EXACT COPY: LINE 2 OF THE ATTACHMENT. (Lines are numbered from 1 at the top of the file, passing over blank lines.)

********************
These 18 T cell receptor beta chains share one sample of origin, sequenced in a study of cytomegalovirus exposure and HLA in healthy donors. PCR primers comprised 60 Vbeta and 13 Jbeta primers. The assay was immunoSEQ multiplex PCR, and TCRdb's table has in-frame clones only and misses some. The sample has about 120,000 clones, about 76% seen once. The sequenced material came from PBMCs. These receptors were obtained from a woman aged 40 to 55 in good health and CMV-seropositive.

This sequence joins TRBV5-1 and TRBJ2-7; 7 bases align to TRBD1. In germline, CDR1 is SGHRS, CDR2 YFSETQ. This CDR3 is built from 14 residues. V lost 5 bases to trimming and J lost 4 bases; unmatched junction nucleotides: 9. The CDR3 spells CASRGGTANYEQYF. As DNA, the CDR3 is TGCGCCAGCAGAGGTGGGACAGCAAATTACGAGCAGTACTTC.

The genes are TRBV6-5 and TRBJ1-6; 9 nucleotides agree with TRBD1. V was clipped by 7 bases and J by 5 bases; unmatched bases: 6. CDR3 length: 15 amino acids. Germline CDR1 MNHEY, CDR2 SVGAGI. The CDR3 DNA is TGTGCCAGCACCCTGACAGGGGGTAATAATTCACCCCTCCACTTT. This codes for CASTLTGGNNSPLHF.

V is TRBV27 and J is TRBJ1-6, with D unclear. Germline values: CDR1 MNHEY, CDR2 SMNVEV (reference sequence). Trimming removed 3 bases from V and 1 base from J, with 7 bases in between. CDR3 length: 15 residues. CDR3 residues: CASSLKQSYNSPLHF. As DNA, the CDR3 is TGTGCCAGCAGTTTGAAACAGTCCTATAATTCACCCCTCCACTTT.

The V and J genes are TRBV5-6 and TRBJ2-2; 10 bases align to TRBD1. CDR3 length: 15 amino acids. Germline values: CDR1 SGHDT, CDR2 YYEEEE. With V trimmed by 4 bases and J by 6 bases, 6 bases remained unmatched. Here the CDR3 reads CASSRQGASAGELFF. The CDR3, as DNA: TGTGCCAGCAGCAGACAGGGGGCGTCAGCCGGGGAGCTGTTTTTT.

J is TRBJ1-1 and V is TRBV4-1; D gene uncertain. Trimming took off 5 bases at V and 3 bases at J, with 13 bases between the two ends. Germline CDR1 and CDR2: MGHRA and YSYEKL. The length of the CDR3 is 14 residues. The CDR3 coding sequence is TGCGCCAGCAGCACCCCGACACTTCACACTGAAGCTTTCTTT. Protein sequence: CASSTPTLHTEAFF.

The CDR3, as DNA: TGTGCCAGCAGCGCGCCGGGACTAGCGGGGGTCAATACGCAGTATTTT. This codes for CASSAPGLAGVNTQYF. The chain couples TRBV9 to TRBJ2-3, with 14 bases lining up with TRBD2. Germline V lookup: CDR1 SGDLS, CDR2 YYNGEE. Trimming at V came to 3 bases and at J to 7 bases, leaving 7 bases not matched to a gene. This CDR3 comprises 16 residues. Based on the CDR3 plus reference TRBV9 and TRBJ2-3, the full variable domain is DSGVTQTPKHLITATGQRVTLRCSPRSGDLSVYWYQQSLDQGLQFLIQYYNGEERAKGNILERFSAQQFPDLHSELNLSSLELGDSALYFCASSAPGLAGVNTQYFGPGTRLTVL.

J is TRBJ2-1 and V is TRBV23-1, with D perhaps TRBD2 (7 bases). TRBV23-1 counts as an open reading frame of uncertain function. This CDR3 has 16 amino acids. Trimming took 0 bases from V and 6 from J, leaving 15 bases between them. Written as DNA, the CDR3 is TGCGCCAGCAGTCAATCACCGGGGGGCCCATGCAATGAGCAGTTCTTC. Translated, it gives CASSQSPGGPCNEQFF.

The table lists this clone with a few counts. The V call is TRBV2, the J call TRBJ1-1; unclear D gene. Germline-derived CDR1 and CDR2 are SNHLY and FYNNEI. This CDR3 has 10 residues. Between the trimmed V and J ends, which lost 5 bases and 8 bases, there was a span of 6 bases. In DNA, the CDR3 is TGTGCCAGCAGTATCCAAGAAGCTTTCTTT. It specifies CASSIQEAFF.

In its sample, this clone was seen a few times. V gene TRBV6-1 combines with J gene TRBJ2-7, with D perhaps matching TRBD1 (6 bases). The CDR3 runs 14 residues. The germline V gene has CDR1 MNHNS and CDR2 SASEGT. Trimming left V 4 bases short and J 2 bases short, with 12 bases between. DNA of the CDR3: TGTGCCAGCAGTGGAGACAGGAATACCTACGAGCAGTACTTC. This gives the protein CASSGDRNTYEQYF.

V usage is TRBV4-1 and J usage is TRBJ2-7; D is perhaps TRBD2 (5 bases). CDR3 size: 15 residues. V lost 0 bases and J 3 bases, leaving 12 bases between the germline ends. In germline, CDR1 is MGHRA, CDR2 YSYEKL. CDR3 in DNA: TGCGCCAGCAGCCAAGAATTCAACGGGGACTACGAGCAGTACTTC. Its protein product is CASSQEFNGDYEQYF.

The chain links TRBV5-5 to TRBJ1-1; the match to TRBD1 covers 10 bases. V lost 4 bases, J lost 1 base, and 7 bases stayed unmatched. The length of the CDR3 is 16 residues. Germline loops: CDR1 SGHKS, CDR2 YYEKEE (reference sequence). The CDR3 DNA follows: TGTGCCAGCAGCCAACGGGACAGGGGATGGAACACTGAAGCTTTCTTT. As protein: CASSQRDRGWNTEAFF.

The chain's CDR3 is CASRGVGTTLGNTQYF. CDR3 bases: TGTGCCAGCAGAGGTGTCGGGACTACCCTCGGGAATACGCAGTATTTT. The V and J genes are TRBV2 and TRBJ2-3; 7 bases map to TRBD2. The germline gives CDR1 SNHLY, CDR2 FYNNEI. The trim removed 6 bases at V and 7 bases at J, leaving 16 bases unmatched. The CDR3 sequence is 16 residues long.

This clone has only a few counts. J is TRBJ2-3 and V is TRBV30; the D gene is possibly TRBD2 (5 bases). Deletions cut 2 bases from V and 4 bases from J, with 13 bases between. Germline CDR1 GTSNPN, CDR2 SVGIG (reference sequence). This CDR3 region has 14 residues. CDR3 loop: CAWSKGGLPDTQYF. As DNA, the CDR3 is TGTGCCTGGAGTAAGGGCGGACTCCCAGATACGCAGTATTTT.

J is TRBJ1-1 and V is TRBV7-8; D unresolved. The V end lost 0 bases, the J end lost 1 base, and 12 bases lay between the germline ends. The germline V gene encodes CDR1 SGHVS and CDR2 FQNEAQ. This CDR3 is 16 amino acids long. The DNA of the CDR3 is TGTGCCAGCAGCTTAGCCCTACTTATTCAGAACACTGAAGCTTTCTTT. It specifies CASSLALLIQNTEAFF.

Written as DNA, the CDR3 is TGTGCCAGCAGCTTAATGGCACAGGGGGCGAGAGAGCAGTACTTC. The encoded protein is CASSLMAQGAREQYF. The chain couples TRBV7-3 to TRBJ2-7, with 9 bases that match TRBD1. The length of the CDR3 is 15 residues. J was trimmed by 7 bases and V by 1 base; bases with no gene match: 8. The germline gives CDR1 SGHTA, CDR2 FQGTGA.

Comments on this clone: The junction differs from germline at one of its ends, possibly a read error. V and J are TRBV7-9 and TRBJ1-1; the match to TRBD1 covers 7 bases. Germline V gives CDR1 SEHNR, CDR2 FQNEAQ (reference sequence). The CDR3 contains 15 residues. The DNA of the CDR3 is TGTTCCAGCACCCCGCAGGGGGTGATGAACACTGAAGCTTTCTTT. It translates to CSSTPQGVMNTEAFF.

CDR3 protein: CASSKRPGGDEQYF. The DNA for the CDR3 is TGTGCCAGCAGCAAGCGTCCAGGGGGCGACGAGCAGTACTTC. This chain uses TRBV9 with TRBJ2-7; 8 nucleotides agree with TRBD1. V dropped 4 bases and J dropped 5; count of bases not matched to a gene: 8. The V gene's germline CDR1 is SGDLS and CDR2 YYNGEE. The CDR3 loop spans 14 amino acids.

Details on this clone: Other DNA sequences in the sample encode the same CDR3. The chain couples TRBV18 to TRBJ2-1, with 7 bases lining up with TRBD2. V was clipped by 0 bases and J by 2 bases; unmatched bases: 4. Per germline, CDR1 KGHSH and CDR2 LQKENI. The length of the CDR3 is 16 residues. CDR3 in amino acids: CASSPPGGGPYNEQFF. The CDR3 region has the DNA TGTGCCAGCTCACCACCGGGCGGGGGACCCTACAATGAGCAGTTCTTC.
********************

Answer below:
This sequence joins TRBV5-1 and TRBJ2-7; 7 bases align to TRBD1. In germline, CDR1 is SGHRS, CDR2 YFSETQ. This CDR3 is built from 14 residues. V lost 5 bases to trimming and J lost 4 bases; unmatched junction nucleotides: 9. The CDR3 spells CASRGGTANYEQYF. As DNA, the CDR3 is TGCGCCAGCAGAGGTGGGACAGCAAATTACGAGCAGTACTTC.